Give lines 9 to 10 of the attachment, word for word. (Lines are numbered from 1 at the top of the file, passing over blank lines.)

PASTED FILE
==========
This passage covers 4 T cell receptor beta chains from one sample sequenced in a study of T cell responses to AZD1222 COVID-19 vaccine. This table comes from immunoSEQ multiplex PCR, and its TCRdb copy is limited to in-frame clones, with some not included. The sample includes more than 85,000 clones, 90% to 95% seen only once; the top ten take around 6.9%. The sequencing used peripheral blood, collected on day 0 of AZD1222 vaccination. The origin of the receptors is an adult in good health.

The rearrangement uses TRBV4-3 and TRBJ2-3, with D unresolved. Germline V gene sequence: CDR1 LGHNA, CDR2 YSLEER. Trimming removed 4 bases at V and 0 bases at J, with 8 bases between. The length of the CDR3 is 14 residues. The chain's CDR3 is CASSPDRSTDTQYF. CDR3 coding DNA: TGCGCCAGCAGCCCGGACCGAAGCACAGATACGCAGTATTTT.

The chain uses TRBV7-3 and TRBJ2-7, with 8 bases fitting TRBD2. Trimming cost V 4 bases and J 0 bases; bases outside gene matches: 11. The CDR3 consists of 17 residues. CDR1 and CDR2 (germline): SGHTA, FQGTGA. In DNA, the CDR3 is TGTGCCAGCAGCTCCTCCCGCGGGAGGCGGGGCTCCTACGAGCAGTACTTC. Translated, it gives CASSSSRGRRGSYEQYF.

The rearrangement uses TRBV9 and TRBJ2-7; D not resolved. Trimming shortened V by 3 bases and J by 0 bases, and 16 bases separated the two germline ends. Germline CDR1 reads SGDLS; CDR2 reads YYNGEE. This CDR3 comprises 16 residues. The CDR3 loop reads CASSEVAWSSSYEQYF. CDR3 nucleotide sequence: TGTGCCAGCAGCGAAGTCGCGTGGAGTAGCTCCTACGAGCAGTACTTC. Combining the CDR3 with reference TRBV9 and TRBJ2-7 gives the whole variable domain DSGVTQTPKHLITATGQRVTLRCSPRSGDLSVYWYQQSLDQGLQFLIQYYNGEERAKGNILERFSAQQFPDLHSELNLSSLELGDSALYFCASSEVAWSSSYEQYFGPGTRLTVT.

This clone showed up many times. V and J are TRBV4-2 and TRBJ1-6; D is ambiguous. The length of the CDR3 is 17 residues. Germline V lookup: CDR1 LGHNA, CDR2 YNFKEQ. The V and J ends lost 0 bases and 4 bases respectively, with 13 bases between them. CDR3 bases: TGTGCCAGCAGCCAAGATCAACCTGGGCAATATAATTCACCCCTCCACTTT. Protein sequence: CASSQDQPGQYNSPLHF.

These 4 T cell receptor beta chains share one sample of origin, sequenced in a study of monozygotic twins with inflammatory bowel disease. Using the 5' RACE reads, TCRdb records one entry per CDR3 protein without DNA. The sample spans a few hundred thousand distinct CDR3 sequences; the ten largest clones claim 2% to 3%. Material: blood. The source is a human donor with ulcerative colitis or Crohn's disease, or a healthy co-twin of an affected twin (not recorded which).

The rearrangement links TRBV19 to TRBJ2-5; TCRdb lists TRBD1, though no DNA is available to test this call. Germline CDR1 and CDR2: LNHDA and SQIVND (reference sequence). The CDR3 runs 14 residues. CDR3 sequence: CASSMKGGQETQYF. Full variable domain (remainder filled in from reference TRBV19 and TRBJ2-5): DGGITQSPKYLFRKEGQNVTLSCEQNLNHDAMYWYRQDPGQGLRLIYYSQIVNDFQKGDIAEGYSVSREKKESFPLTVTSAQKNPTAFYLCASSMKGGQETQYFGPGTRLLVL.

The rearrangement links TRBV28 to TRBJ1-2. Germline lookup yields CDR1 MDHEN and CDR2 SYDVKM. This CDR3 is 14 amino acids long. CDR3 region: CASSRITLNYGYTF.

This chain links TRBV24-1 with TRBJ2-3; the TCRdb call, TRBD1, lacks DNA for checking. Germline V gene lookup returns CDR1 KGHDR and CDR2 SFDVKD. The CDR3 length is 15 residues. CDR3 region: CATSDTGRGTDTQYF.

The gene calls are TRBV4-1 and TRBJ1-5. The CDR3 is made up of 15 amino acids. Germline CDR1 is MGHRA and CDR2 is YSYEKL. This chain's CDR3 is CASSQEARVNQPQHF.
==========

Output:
This chain links TRBV24-1 with TRBJ2-3; the TCRdb call, TRBD1, lacks DNA for checking. Germline V gene lookup returns CDR1 KGHDR and CDR2 SFDVKD. The CDR3 length is 15 residues. CDR3 region: CATSDTGRGTDTQYF.

The gene calls are TRBV4-1 and TRBJ1-5. The CDR3 is made up of 15 amino acids. Germline CDR1 is MGHRA and CDR2 is YSYEKL. This chain's CDR3 is CASSQEARVNQPQHF.